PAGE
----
So it’s intriguing to see how so often even this elementary hurdle remains unleapt. It’s not stupidity at work here; at least not in the normal sense we use the word. (Although of course it frequently masquerades as stupid.)

            The problem is that when presented with events or evidence that is in conflict with the inner model a person is using to decode reality… the most common response is to simply filter it out. The conscious brain isn’t even aware this is happening. So when we explain in detail why nuclear power is a BAD idea… people who truly believe it is a GOOD thing simply hear “blah, blah, blah”. Their mind simply cannot register anything BAD about nuclear power because the inner model they are using has no place for the concept.

            Whenever you see someone refusing the engage with facts, or evidence or logic and instead merely repeat unthinking slogans or soundbites you know this is what is going on.

            • pmofnz 4.1.4.1.1.1

              And you wonder why I hear “blah, blah, blah”? Once again the standard response from the left is to instantly play the man.

              • RedLogix

                You are the one who conflated the risk associated with micrograms of isotope in a smoke detector with the thousands of tonnes of high level material in all the nuclear power reactors. And then concluded with the slogan …”Go Nuke”.

                Besides the point I was making is not that you are ‘stupid’ are such… rather it is your brain filtering out information that is incongruent with your inner model of reality.

                If you were engaging with evidence or reason… as distinct from repeating slogans or tired flabby old soundbites … then we would be having a proper discussion. But I can’t do this on my own.

                You have to join in. Unfortunately until you are willing to get past the fear of having your inner assumptions and models challenged that’s not going to happen.

                • pmofnz

                  I notice that none of your commentators who also specified that we are not nuke free, in whatever quantity did not get jumped on as being stupid.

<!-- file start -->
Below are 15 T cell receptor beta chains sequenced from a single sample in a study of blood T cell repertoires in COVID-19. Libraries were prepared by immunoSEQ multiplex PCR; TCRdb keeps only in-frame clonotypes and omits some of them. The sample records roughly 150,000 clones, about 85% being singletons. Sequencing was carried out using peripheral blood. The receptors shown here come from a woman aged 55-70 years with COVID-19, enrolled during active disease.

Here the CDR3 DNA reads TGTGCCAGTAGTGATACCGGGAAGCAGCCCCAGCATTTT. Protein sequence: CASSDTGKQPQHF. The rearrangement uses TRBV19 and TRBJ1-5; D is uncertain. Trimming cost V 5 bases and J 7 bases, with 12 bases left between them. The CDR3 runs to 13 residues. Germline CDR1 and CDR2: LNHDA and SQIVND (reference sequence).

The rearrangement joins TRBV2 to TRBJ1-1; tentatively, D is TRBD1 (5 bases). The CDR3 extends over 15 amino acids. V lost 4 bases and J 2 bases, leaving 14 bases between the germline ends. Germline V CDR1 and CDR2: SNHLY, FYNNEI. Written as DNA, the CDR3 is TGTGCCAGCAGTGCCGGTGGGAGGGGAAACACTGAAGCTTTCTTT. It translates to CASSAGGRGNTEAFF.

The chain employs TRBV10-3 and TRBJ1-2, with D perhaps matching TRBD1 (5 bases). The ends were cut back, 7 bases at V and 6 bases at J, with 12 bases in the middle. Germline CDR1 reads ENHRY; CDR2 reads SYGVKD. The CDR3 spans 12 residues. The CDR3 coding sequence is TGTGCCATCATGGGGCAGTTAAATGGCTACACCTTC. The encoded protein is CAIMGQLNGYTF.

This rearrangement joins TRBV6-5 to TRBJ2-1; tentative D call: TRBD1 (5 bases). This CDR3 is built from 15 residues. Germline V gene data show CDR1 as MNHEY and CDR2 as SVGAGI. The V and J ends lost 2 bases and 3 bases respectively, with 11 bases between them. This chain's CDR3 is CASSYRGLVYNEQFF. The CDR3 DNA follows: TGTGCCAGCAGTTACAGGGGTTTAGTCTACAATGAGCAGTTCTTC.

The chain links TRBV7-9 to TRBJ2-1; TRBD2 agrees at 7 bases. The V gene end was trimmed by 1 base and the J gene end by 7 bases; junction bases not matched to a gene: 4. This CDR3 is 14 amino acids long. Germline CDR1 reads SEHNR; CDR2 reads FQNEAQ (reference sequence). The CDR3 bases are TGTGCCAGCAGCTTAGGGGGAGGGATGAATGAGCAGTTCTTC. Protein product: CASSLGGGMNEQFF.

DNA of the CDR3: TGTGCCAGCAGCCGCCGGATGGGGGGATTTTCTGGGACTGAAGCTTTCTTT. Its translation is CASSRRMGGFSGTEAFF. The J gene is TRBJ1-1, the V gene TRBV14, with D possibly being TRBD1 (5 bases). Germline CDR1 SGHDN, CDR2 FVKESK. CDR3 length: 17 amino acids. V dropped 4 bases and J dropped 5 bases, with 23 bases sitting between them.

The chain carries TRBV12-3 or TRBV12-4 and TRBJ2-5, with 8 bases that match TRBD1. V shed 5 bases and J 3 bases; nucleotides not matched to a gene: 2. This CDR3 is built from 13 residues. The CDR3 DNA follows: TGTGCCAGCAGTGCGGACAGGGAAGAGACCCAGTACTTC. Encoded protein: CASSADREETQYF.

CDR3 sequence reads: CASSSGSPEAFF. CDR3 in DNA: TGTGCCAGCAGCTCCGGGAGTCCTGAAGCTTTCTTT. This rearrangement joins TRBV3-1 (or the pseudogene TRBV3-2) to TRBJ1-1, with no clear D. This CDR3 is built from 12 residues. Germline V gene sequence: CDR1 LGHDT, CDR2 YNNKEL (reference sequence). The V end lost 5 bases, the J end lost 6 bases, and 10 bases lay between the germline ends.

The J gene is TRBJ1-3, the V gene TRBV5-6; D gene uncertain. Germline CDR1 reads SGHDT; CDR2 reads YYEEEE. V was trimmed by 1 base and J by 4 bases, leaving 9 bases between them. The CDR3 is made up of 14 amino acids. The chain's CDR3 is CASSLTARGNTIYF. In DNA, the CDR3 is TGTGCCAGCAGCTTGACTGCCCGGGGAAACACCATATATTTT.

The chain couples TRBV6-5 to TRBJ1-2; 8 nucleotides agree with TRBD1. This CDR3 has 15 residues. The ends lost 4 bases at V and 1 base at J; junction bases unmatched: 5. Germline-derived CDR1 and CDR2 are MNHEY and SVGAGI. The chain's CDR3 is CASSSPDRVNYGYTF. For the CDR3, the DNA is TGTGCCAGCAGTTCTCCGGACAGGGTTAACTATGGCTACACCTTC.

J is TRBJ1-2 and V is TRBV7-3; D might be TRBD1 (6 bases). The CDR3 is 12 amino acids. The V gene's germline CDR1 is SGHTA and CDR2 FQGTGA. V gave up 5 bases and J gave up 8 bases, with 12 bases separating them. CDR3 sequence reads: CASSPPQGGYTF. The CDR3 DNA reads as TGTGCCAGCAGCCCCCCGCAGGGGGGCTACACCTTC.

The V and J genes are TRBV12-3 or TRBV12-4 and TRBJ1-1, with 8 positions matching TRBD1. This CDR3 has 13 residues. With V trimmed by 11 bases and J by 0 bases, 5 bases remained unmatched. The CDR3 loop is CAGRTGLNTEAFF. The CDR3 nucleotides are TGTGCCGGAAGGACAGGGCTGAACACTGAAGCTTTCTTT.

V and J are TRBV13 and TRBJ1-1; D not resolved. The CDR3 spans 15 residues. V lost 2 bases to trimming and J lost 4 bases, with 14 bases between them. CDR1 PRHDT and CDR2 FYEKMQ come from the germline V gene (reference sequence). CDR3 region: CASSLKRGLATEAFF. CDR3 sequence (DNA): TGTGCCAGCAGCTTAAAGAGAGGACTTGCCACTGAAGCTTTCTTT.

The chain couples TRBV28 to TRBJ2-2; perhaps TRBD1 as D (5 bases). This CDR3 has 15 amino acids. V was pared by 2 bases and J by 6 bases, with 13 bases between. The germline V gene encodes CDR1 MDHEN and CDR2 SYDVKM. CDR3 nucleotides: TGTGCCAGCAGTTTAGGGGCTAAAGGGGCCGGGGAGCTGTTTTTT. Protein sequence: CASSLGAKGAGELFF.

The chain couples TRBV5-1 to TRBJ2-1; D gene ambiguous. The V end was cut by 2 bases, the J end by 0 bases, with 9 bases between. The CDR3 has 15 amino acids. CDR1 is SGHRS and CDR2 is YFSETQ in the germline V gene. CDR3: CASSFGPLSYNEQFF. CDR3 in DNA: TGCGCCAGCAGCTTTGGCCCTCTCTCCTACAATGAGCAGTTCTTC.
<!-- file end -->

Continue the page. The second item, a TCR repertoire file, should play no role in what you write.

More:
I still stand by my original statement of ‘we’ve just wasted 25 years burying our heads in the sand’ and that we should be utilising nuclear for power.

                  • RedLogix

                    “Nuclear free” clearly means the absence of nuclear weapons and power-scale reactors.

                    The presence of isotopes for medical, industrial and sundry other purposes is utterly irrelevant to the discussion. It’s akin to claiming that “there is a beach in my living room” if I found a single grain of sand embedded in the carpet somewhere.

                    Now why was it that you believe nuclear power is a good idea again?

                    • pmofnz

                      Much better now you’ve got away from slagging off the man.

                      As you’ve probably gathered, I happen to strongly disagree with the absence of power-scale reactors. And forever we’ll probably agree to disagree on that matter.

                      I’d also daresay that operators of nuke power stations, have in the wake of incidents such as Fukushima and the Ohio plant, employed the best engineering brains to fix backup cooling systems. Unfortunately for New Zealand, we produce PE teachers in copious quantities, not nuclear engineers.

                      Finally, to paraphrase:

                      Now why was it that you believe nuclear power is a not good idea again?

                      Goodnight.

                    • RedLogix

                      Actually we have already employed the ‘best-brains’ to design all our existing reactors. They have already done what they thought was their best. Yet reality continues to bite them in the bum. At the rate of about one massive core melt-down per decade.

                      I’ve made a point of reading up as much as I can about Chernobyl, Three-Mile Island and Fukushima. I’ve a fairly good idea what the root causes were, what the cascade of events were… and just how remarkably lucky we have been that none of these events (and others) did not escalate into catastrophes far worse.

                      At the current rate of one meltdown per decade (and near misses far more often)… our luck will run out one day. That is why I do not believe nuclear power is a good idea.

                      Nor do most Japanese these days…..

                  • Colonial Viper

                    I still stand by my original statement of ‘we’ve just wasted 25 years burying our heads in the sand’ and that we should be utilising nuclear for power.

                    The only way to make nuclear power profitable is to ignore the massive costs associated with a potential accident (or make the government shoulder all the risk and cost), and also to run down the plant and equipment with insufficient maintenance and replacement.